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Complications of ERCP
This is one of a series of statements discussing the utilization of GI endoscopy in common clinical situations. The Standards of Practice Committee of the American Society for Gastrointestinal Endoscopy prepared this text. In preparing this guideline, a MEDLINE literature search was performed, and additional references were obtained from the bibliographies of the identified articles and from recommendations of expert consultants. When little or no data exist from well-designed prospective trials, emphasis is given to results from large series and reports from recognized experts. Guidelines for appropriate utilization of endoscopy are based on a critical review of the available data and expert consensus. Further controlled clinical studies are needed to clarify aspects of this statement, and revision may be necessary as new data appear. Clinical consideration may justify a course of action at variance to these recommendations. Since its introduction in 1968,1 endoscopic retrograde cholangiopancreatography (ERCP) has become a commonly performed endoscopic procedure. The diagnostic and therapeutic utility of ERCP has been well demonstrated for a variety of disorders, including the management of choledocholithiasis, the diagnosis and management of biliary malignancies, and the evaluation and treatment of benign and malignant diseases of the pancreas. The evolution of ERCP has occurred simultaneously with that of other diagnostic and therapeutic modalities, most notably MRI/MRCP, laparoscopic cholecystectomy (with or without intraoperative cholangiography), and EUS. As such, the appropriate use of ERCP changes constantly. In order for endoscopists to accurately assess the clinical appropriateness of ERCP, it is important to have a thorough understanding of the potential complications of this procedure. Numerous recent studies have helped determine the expected rates of complications, potential contributing factors for these adverse events, and possible methods for improving the safety of ERCP. This document will review the current understanding of ERCP-related complications. Reported complication rates vary widely. To some extent this is the result of study design, with retrospective studies being prone to under-reporting adverse events. In addition, reported rates can vary depending upon the case mix (including the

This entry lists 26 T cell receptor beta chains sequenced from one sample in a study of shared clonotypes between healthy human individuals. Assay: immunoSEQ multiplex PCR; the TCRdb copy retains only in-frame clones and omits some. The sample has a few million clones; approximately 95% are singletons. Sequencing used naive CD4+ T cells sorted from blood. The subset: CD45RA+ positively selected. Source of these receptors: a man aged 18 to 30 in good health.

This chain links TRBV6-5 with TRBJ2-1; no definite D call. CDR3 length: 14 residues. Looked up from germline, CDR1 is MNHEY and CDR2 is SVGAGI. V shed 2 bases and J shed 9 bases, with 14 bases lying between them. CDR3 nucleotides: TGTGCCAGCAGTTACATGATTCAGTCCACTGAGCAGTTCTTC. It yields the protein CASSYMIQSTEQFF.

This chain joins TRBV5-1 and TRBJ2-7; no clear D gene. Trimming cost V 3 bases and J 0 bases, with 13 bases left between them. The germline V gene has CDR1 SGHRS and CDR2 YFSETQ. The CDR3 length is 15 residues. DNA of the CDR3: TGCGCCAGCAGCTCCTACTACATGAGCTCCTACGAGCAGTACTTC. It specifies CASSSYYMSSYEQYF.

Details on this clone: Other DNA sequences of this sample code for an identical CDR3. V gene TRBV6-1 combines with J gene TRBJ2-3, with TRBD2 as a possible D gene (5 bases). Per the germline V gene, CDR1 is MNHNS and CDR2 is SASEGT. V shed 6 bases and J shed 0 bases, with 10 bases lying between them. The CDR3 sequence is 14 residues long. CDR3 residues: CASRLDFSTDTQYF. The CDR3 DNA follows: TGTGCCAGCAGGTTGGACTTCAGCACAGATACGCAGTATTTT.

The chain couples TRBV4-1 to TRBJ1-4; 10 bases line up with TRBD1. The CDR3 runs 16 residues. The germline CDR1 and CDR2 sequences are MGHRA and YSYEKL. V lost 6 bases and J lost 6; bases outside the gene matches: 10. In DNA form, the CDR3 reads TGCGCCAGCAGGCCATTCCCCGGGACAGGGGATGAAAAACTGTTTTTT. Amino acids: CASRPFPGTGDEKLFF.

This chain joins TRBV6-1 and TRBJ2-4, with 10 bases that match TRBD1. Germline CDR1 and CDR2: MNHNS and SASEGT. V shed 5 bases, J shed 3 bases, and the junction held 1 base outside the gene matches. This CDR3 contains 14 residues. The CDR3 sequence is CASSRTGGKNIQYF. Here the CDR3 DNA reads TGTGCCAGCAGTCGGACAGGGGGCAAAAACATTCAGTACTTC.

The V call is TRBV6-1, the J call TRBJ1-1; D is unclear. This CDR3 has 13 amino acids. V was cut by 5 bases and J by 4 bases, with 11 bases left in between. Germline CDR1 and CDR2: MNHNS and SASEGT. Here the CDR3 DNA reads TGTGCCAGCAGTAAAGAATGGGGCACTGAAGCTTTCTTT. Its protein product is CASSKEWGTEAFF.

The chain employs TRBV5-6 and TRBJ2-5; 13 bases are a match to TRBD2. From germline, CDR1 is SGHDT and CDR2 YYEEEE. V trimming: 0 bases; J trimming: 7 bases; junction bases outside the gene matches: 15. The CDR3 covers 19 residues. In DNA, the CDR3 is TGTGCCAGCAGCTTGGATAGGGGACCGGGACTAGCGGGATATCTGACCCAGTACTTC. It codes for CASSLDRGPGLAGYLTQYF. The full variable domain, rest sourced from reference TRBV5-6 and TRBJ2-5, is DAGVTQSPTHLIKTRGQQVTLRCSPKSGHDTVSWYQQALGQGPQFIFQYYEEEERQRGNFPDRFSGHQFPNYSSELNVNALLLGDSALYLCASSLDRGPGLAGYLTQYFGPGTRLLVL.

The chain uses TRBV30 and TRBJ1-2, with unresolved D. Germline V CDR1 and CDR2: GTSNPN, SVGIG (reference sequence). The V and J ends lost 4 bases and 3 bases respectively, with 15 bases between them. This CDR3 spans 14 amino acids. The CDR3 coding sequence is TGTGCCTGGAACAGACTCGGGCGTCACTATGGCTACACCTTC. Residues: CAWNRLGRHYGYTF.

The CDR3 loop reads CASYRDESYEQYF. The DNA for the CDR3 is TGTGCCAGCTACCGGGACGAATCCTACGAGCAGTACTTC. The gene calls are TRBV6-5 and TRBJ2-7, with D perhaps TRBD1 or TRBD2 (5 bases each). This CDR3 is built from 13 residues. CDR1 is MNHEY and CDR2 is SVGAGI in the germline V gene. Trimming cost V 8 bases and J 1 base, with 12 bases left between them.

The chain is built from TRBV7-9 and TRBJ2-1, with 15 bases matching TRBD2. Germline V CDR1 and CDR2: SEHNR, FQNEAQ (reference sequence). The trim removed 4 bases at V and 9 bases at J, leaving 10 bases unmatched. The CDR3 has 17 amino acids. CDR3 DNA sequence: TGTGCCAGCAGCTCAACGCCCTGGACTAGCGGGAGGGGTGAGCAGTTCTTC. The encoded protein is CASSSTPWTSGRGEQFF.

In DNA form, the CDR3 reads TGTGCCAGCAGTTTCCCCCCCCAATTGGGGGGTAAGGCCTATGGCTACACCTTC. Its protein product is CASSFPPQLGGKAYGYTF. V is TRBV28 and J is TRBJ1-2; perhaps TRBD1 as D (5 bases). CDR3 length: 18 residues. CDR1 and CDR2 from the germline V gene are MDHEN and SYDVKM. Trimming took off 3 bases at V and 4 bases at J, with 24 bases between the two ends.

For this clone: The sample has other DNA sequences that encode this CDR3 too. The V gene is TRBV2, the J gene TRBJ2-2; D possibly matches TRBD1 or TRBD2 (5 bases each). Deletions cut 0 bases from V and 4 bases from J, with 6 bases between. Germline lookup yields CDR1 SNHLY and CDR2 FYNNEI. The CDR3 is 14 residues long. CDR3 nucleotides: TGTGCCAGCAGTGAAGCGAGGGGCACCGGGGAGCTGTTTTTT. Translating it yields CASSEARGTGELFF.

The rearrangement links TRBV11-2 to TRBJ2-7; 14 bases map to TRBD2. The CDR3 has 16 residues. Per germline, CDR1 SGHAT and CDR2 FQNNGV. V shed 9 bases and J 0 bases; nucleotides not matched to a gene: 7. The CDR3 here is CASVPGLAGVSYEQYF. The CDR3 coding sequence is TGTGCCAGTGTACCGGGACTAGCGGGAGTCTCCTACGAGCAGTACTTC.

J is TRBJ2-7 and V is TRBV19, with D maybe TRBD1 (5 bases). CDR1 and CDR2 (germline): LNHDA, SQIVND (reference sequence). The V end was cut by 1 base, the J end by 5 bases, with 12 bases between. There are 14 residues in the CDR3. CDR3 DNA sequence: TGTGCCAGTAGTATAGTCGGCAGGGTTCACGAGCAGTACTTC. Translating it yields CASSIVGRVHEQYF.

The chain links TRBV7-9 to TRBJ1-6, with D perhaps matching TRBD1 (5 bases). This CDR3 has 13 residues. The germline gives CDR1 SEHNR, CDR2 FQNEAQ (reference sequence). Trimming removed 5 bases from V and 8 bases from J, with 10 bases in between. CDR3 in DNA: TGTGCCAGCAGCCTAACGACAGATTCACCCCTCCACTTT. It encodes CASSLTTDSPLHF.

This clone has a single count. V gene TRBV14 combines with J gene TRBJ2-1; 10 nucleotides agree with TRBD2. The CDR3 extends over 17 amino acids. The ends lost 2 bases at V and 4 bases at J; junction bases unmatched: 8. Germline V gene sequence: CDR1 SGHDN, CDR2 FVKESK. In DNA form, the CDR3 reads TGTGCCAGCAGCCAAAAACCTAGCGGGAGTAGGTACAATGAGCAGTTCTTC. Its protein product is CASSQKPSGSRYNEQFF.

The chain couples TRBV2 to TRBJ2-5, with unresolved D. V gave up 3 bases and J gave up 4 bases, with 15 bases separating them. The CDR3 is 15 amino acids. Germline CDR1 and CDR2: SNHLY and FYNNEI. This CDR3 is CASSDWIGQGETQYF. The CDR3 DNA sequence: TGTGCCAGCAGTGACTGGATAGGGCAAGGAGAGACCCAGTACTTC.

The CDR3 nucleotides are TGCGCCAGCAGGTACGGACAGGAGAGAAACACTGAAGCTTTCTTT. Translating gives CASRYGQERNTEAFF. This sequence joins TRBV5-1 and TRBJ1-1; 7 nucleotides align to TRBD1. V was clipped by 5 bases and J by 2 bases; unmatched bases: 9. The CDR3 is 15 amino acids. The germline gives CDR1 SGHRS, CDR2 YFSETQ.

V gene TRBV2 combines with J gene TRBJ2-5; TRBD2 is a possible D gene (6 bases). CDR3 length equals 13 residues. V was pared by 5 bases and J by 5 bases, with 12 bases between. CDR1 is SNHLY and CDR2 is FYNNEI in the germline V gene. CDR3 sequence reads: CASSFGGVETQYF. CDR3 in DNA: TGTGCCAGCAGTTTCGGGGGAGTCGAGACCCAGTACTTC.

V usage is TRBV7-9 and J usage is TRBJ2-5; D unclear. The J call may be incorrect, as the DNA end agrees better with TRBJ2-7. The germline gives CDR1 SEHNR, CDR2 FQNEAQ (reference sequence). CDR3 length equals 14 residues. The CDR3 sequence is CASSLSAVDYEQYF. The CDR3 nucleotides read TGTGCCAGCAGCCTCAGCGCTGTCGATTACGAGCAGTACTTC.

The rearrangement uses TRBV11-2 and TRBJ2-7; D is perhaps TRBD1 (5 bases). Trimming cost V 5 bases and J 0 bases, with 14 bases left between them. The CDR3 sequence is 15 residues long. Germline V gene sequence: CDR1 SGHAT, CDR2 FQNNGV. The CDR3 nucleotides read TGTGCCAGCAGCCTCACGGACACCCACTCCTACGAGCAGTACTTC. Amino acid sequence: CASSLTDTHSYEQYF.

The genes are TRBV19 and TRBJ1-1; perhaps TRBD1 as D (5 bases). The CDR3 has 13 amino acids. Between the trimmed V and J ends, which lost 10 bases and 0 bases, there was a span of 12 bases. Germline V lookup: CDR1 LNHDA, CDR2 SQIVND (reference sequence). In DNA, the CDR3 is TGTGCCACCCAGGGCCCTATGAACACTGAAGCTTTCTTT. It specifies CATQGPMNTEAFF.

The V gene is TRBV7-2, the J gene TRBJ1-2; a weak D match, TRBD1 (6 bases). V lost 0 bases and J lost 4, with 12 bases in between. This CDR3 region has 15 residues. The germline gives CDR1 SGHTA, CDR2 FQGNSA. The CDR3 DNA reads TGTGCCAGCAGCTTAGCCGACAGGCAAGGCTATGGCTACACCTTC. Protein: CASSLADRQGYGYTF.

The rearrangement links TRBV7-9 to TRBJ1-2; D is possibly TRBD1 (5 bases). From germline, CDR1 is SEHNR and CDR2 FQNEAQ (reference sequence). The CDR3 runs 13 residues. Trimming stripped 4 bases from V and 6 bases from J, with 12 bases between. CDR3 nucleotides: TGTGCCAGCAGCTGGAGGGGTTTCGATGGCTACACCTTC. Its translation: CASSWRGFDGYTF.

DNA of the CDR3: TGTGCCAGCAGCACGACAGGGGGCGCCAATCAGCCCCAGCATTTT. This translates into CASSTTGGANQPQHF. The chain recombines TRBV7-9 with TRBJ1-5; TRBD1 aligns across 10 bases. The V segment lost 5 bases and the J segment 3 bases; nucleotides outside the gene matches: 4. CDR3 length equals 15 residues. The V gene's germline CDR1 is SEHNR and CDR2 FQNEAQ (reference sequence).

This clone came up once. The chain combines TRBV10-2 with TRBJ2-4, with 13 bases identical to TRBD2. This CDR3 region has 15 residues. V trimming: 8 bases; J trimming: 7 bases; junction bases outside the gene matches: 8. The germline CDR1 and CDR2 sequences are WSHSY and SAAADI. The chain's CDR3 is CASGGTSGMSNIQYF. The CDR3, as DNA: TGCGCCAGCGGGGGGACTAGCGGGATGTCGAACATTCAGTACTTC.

VOLUME 57, NO. 6, 2003
Table 1. Freeman et al.3 (n = 1963)
Risk factor Adjusted OR 5.35 4.51 3.41 3.07 2.72 2.60 2.51 1.89 1.87 95% CI 2.97, 9.66 1.51, 13.46 2.13, 5.47 1.64, 5.75 1.43, 5.17 1.59, 4.26 1.49, 4.24 1.22, 29.3 1.00, 3.48 Prior history of post-ERCP pancreatitis Biliary balloon sphincter dilation Moderate-to-difficult cannulation Pancreatic sphincterotomy ≥1 Pancreatic contrast injection Suspected sphincter of Oddi dysfunction Female gender Normal serum bilirubin Absence of chronic pancreatitis
proportion of study patients undergoing sphincterotomy or evaluation of suspected sphincter of Oddi dysfunction). Finally, complication rates will be critically affected by the definitions used for each complication. ERCP-INDUCED PANCREATITIS Pancreatitis is the most common ERCP complication.2-6 Although transient elevation of serum pancreatic enzymes is extremely common, such an elevation does not necessarily constitute pancreatitis. The consensus definition for ERCP pancreatitis is as follows: new or worsened abdominal pain and a serum amylase that is 3 or more times the upper limits of normal 24 hours after the procedure that requires at least 2 days of hospitalization.2 By using this or similar definitions, the expected rate of ERCP-induced pancreatitis is generally between 1% and 7%.2-6 Several situations exist in which the rate of pancreatitis may be significantly greater, and these circumstances need to be considered when deciding whether or not to pursue ERCP and when obtaining informed consent. Numerous factors have been found to correlate with the development of pancreatitis. Focusing on 3 large, recently published prospective studies evaluating multiple variables, several risk factors have remained significant in multivariate analyses. These are summarized in Tables 1, 2, and 3. METHODS OF REDUCING ERCP-INDUCED PANCREATITIS Patient selection Careful patient selection is probably the most important method for reducing unnecessary pancreatitis, especially in light of the existence of other
GASTROINTESTINAL ENDOSCOPY 633